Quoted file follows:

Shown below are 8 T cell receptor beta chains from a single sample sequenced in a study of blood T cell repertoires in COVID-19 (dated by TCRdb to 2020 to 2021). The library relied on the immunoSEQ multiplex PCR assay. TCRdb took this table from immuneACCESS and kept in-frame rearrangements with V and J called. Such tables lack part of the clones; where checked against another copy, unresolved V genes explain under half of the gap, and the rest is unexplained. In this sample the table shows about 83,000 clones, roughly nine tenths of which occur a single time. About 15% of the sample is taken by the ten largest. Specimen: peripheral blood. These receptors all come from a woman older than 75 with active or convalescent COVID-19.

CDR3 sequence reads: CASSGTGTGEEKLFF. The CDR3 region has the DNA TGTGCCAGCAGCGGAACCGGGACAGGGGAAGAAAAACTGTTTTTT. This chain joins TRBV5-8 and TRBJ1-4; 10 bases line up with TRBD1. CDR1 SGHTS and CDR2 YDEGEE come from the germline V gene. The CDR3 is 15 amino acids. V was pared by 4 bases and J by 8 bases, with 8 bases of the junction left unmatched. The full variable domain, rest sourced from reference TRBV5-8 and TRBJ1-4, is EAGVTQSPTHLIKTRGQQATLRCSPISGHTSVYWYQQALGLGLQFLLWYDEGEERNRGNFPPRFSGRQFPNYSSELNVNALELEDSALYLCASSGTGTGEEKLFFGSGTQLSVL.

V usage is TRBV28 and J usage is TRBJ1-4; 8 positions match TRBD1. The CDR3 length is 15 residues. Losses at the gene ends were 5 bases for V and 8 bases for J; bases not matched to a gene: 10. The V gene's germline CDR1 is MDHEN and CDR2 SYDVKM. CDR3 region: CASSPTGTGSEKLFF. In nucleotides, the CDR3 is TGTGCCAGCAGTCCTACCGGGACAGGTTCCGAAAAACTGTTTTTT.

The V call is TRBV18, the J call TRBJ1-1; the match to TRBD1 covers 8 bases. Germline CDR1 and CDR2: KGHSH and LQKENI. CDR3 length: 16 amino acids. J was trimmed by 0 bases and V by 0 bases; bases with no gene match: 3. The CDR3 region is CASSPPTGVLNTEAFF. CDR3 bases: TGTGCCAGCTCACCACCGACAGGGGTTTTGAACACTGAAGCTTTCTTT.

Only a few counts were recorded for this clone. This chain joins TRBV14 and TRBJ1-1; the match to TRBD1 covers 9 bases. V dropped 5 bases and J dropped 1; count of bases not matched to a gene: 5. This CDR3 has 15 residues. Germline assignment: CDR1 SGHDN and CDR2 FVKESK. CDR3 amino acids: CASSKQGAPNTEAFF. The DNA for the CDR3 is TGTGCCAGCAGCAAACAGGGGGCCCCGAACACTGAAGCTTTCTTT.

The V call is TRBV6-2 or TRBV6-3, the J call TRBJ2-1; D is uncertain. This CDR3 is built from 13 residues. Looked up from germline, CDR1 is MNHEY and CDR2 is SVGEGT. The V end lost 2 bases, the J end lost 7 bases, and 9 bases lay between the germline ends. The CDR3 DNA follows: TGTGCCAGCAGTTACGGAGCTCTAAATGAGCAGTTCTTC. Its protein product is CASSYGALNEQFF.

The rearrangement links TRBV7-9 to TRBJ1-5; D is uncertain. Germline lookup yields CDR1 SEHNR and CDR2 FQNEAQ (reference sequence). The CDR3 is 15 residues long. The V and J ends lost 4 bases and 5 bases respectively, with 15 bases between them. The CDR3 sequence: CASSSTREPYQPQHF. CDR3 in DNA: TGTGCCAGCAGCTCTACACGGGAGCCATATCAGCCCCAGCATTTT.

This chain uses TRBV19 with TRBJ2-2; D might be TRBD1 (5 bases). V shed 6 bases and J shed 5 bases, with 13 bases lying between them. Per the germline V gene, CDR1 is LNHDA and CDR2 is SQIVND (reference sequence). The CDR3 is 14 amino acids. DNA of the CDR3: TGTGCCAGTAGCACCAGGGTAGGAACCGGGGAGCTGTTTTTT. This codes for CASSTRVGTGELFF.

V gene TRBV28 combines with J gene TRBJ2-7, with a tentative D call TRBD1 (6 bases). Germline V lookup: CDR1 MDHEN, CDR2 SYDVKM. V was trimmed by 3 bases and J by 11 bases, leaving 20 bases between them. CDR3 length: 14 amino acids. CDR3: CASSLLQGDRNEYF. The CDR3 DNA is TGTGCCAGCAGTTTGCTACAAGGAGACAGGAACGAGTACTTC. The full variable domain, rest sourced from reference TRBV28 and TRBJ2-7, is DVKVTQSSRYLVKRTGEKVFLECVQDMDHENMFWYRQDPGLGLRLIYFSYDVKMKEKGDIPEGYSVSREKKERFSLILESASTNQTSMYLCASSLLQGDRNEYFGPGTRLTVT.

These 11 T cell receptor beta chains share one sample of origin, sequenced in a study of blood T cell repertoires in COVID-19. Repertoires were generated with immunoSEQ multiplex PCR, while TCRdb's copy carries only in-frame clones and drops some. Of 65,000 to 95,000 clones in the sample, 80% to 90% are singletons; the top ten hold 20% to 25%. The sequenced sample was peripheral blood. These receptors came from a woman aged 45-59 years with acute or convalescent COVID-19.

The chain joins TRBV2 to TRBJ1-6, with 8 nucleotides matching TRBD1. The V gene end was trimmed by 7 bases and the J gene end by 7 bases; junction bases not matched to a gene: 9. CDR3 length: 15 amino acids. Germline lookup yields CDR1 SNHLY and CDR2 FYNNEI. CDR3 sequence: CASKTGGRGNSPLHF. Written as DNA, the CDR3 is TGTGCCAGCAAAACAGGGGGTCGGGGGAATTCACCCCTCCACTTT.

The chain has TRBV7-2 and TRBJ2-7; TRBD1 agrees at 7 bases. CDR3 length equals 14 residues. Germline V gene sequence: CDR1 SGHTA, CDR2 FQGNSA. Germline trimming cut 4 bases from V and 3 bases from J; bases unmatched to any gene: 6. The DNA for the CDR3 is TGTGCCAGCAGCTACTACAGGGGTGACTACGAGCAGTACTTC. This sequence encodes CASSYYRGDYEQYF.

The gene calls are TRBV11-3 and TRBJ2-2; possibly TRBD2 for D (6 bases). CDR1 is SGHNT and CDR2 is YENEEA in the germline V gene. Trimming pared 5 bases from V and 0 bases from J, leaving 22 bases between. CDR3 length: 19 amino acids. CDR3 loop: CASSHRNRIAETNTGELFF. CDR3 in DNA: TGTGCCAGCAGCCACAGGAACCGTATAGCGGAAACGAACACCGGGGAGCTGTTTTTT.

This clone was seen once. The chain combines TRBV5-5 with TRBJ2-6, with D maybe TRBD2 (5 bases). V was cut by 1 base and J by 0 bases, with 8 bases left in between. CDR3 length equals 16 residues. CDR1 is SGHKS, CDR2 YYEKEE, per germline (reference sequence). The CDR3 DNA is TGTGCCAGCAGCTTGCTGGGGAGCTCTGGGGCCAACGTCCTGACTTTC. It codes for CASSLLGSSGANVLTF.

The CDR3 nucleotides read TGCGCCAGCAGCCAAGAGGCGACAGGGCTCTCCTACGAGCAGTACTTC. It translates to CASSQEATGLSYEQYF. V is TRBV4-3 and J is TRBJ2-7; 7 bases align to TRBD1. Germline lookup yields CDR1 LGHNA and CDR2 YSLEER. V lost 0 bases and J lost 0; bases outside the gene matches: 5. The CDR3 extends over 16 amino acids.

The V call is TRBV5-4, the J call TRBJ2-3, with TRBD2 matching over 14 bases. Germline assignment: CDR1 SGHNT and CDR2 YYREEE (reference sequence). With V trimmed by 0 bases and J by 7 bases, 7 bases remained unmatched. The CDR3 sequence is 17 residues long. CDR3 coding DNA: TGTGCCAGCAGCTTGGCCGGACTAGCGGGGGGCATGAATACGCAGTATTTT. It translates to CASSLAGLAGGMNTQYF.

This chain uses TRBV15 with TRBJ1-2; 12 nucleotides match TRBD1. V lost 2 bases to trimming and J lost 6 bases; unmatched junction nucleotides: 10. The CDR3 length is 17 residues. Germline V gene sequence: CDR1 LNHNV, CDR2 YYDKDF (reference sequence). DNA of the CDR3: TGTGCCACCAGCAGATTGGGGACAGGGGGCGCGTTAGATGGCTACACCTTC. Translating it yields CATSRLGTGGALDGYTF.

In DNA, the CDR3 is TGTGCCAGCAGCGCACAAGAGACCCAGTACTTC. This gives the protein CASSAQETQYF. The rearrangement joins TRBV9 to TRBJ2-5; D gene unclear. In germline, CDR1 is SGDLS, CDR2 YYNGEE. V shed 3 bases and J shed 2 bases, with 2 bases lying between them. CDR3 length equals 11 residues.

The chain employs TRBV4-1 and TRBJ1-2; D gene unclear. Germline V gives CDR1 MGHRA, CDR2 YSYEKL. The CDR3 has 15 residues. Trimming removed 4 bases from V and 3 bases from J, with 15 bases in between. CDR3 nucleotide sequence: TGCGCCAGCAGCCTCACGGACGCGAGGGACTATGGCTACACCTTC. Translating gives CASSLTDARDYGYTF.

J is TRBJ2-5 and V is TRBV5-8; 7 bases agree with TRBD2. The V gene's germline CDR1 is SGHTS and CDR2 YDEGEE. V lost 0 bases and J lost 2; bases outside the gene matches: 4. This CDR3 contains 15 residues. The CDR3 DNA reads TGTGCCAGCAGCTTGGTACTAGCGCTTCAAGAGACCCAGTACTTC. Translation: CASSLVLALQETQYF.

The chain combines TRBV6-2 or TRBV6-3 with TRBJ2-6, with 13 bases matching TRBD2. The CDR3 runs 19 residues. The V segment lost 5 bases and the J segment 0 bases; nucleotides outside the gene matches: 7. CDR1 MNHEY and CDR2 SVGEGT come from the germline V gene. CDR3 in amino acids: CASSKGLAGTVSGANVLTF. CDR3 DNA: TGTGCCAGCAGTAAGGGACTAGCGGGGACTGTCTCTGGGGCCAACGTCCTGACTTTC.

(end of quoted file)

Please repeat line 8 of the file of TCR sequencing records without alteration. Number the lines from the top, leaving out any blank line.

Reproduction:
This chain uses TRBV19 with TRBJ2-2; D might be TRBD1 (5 bases). V shed 6 bases and J shed 5 bases, with 13 bases lying between them. Per the germline V gene, CDR1 is LNHDA and CDR2 is SQIVND (reference sequence). The CDR3 is 14 amino acids. DNA of the CDR3: TGTGCCAGTAGCACCAGGGTAGGAACCGGGGAGCTGTTTTTT. This codes for CASSTRVGTGELFF.